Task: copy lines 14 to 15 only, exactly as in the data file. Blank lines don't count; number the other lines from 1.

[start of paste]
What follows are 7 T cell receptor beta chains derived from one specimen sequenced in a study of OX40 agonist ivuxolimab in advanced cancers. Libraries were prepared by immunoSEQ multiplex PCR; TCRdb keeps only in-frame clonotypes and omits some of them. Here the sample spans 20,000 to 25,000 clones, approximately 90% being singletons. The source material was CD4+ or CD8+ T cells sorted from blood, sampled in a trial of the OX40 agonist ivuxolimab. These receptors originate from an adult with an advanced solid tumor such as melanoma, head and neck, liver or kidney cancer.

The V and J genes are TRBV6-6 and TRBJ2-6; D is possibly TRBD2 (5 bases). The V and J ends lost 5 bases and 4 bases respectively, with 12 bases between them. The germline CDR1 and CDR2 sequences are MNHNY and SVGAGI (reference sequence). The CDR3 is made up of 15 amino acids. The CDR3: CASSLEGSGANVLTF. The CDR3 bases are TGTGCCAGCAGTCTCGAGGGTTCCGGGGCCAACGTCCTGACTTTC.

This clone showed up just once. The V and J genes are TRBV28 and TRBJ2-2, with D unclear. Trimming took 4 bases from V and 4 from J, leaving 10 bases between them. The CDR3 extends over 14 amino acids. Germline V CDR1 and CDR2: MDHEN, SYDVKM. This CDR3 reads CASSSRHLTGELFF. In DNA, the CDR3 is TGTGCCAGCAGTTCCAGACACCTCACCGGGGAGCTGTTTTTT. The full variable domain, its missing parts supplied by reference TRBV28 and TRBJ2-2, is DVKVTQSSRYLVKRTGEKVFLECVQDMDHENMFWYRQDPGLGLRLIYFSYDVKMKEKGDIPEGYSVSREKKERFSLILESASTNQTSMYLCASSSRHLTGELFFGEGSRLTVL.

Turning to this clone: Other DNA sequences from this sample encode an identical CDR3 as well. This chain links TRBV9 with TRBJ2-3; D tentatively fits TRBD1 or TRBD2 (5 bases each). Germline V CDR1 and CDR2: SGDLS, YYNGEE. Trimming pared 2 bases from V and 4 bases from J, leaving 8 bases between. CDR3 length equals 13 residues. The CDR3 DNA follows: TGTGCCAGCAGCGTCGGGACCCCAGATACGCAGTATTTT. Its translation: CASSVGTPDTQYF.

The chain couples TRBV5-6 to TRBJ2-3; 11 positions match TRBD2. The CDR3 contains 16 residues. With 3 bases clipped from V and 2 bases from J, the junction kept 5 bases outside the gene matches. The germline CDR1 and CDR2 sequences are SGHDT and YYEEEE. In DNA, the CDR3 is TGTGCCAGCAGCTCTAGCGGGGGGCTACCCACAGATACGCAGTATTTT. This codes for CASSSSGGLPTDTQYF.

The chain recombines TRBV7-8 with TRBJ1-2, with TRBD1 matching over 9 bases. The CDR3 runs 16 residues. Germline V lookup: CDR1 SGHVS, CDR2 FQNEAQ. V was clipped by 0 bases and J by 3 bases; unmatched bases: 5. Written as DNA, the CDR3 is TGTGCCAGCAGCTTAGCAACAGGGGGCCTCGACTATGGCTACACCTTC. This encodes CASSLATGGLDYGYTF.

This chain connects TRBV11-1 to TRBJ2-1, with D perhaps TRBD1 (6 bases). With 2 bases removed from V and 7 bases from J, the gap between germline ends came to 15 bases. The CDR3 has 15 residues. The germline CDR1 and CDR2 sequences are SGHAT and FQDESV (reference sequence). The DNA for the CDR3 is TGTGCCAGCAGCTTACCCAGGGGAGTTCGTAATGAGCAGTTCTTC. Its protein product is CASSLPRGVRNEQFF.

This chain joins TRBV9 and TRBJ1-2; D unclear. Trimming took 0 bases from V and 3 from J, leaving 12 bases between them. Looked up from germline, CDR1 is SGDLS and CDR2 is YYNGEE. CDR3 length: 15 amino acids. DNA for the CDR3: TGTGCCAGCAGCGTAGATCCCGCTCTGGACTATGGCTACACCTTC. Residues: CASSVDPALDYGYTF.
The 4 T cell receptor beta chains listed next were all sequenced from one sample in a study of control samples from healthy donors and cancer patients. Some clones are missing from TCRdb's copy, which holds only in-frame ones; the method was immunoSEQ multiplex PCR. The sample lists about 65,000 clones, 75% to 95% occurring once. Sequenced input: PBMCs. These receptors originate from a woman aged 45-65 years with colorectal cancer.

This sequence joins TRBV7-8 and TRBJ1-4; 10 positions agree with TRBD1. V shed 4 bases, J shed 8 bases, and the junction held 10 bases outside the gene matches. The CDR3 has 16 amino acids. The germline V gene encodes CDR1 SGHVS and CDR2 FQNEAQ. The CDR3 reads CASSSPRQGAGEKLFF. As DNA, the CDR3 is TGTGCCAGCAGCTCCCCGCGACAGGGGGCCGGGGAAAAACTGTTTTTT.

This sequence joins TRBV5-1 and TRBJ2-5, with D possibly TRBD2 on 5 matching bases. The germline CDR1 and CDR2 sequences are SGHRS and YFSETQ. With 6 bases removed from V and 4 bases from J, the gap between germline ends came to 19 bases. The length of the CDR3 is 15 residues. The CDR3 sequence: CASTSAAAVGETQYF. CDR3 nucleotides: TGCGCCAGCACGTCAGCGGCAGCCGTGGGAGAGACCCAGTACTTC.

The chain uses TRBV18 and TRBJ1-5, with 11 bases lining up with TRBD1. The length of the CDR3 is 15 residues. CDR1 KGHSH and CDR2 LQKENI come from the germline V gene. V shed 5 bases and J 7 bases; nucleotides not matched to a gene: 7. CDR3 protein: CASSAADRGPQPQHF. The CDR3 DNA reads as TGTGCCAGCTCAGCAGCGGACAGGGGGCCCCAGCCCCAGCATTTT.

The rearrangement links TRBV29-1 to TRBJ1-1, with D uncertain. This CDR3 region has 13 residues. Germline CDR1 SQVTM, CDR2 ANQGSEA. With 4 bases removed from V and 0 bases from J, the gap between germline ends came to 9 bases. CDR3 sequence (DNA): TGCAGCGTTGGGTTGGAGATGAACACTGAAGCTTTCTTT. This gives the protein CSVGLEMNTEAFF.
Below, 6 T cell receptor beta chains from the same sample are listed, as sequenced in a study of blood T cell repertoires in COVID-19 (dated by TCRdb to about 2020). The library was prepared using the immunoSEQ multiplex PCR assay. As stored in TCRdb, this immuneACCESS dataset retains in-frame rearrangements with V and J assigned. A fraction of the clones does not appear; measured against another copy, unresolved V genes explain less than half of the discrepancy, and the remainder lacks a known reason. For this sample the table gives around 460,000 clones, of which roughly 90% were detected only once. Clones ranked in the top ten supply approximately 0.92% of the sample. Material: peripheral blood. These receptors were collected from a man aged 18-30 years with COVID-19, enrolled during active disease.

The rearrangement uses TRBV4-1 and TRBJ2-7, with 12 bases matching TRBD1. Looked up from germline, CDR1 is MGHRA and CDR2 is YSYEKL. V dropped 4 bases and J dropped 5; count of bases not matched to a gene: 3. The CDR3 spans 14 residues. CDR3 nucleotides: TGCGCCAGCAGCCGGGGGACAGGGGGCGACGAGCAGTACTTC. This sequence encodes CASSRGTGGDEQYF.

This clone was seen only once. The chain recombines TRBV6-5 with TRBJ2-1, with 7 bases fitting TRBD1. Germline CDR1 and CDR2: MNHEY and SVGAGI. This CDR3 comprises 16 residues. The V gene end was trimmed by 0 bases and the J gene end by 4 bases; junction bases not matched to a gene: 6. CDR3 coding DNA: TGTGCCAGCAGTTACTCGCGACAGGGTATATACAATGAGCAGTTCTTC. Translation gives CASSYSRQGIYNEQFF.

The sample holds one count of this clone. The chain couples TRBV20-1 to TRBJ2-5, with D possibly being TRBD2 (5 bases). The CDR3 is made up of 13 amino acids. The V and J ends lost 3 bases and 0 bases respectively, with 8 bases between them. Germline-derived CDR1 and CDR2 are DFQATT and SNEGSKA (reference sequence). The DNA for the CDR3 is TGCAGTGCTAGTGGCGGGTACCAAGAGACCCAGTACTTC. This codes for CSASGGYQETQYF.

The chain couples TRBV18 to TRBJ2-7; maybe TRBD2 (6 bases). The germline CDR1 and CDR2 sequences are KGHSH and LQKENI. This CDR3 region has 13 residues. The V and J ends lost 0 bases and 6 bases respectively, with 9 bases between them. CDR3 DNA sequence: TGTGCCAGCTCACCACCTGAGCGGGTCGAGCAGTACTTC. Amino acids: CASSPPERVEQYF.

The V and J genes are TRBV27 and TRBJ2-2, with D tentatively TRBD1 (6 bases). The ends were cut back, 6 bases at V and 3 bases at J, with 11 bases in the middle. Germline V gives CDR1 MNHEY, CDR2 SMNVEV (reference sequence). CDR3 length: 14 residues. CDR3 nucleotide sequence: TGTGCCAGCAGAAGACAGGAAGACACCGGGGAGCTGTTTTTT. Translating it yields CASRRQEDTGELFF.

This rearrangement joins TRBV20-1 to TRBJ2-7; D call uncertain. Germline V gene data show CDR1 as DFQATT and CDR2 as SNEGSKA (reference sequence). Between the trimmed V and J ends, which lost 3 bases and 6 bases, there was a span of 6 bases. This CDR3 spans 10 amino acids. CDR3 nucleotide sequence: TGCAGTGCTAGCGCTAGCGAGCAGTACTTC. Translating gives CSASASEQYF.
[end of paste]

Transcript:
Below, 6 T cell receptor beta chains from the same sample are listed, as sequenced in a study of blood T cell repertoires in COVID-19 (dated by TCRdb to about 2020). The library was prepared using the immunoSEQ multiplex PCR assay. As stored in TCRdb, this immuneACCESS dataset retains in-frame rearrangements with V and J assigned. A fraction of the clones does not appear; measured against another copy, unresolved V genes explain less than half of the discrepancy, and the remainder lacks a known reason. For this sample the table gives around 460,000 clones, of which roughly 90% were detected only once. Clones ranked in the top ten supply approximately 0.92% of the sample. Material: peripheral blood. These receptors were collected from a man aged 18-30 years with COVID-19, enrolled during active disease.

The rearrangement uses TRBV4-1 and TRBJ2-7, with 12 bases matching TRBD1. Looked up from germline, CDR1 is MGHRA and CDR2 is YSYEKL. V dropped 4 bases and J dropped 5; count of bases not matched to a gene: 3. The CDR3 spans 14 residues. CDR3 nucleotides: TGCGCCAGCAGCCGGGGGACAGGGGGCGACGAGCAGTACTTC. This sequence encodes CASSRGTGGDEQYF.